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Determination of the vector correlation in the photodissociation of nitrosobenzene at 305 nm
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Image of FIG. 1.
FIG. 1.

Schematic representation of the velocity-mapped ion imaging instrument used in these experiments. The dissociation (d), probe (p), and ionization (i) laser pulses interact with the sample at right angles to both the skimmed molecular beam and the time-of-flight axis.

Image of FIG. 2.
FIG. 2.

ion images from the 305 nm photodissociation of PhNO from the (33.5) transition. Images (a)–(d) are the raw images from varying the linear polarization of the dissociation and probe lasers from parallel to perpendicular to the detector plane. Blue is the most intense part of the ion image and black indicates no ions were detected. Images (e) and (f) are the differences between images when the polarization of the probe beam is held constant and the dissociation beam is changed. Images (g) and (h) are difference images when the polarization of the dissociation laser is held constant and the probe laser polarization is changed. Blue indicates a positive difference between the images. Red indicates a negative difference.

Image of FIG. 3.
FIG. 3.

Synthetic ion images based on forward convolution fits to the bipolar moments and velocity distributions determined for the data in Fig. 2. The simulated ion images (a)–(d) show the most intense portion of the distribution in blue and the lowest in black. The orientation of the plane-polarized dissociation and probe beams are as indicated. The difference images (e) and (f) show the effect of changing the polarization of the dissociation beams. The difference images (g) and (h) show the differences of changing the probe polarization as the dissociation pulse is held constant. Positive differences in images (e)–(h) are blue. Negative differences are red.

Image of FIG. 4.
FIG. 4.

The two lambda doublet states for each NO rotational level: the (symmetric) state with the electron in the plane of rotation or the (antisymmetric) state with the unpaired electron in the orbital out of the plane of rotation.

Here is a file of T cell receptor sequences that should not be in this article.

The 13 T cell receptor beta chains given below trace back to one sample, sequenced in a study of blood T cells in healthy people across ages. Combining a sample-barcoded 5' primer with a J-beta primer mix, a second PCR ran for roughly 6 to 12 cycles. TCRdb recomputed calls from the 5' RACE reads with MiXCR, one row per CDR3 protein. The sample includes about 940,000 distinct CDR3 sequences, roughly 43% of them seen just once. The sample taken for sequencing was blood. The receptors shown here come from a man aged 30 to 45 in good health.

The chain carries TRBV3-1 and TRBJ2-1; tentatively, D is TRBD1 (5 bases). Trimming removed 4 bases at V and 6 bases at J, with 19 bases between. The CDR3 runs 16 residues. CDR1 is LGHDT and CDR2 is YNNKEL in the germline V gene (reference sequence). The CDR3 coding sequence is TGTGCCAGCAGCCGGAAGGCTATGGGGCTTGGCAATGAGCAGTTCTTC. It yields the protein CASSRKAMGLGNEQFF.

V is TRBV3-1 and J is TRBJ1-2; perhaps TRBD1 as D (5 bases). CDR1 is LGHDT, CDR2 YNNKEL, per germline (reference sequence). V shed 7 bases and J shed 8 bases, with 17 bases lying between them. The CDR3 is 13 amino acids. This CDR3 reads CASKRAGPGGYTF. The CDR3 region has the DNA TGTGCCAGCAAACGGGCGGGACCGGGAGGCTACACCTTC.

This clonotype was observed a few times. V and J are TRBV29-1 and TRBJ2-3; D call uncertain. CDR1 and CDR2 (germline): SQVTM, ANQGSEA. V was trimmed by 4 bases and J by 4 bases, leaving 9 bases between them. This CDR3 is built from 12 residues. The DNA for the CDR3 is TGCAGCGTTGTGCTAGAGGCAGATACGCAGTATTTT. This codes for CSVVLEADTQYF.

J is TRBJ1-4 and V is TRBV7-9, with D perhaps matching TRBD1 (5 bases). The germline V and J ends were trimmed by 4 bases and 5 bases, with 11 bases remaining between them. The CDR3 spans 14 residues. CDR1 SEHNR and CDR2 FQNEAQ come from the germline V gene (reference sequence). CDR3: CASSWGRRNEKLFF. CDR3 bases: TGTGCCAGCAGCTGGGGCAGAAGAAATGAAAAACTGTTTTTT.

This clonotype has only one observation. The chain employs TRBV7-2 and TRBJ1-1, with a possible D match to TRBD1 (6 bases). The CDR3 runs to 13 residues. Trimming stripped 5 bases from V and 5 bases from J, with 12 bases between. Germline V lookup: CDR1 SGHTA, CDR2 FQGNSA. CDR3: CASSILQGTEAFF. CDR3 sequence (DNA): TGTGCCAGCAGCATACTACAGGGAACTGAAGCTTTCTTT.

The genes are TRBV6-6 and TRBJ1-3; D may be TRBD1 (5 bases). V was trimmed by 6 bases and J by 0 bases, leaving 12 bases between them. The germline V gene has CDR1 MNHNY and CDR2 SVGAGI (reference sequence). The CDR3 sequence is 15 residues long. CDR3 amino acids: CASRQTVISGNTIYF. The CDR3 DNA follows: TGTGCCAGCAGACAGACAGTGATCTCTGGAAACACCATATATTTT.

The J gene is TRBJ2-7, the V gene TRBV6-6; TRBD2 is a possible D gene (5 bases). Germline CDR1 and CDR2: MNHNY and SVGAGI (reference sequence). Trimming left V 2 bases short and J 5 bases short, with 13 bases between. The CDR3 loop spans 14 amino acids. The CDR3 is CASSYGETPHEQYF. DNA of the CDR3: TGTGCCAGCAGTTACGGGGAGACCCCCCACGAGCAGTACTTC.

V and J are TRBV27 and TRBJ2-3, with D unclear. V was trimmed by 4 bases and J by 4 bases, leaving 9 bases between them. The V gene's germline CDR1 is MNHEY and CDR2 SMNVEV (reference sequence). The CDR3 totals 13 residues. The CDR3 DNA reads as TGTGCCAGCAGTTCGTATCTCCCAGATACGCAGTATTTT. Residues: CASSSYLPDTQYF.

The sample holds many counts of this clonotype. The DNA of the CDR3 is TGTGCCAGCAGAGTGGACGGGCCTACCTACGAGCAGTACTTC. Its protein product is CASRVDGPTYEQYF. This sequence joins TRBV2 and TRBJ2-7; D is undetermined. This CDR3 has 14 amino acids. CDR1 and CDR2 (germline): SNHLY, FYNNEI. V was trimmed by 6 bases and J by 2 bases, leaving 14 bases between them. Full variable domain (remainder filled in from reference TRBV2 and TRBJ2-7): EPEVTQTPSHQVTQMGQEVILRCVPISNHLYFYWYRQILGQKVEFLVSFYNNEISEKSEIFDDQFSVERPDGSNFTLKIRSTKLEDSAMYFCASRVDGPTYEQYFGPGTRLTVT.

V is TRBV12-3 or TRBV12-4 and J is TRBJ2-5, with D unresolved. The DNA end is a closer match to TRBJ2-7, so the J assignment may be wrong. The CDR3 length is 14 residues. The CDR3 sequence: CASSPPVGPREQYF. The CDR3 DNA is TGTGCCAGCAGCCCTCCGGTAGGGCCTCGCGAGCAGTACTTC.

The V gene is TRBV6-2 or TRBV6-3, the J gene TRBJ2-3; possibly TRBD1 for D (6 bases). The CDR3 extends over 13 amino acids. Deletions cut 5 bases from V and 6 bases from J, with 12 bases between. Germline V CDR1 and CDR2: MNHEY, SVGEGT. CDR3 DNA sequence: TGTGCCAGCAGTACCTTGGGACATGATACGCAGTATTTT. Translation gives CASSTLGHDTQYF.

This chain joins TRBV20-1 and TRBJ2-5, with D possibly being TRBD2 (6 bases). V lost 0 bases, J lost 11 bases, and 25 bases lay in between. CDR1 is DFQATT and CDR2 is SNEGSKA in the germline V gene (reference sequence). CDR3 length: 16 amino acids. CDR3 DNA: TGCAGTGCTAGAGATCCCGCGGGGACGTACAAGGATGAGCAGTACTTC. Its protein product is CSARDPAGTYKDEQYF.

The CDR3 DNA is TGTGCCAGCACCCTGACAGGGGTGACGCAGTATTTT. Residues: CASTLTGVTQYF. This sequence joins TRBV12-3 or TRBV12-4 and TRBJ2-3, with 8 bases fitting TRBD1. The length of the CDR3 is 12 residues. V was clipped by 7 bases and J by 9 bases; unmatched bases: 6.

Image of FIG. 5.
FIG. 5.

Depiction of the highest occupied molecular orbitals for the parent and asymptotic products from the dissociation of PhNO on its (a) state potential energy surface and (b) potential energy surface.

Image of FIG. 6.
FIG. 6.

Necessary trajectories to produce NO in the state with from the and states. In (a) dissociation from , the simple scission of the C–N bond, puts the lone electron in the state if the NO exits in a propellerlike trajectory; (b) shows the unlikely method of generating NO in the state, requiring that NO dissociate along a path perpendicular to the phenyl ring.

Image of FIG. 7.
FIG. 7.

Time-dependent DFT calculated vertical excitation energies for , , and , at a number of dihedral angles. The energy of , also shown, changes as the dihedral angle changes, showing the calculated barrier to internal rotation in the ground state.


Generic image for table
Table I.

Optimized values, indicating the vector correlation between velocity and angular momentum , for selected rovibronic transitions in NO following the 305 nm photodissociation of PhNO. Also reported are the average speed, , of the anisotropic component and the average speed, , of the isotropic component for each transition.


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752b84549af89a08dbdd7fdb8b9568b5 journal.articlezxybnytfddd
Scitation: Determination of the v-j vector correlation in the photodissociation of nitrosobenzene at 305 nm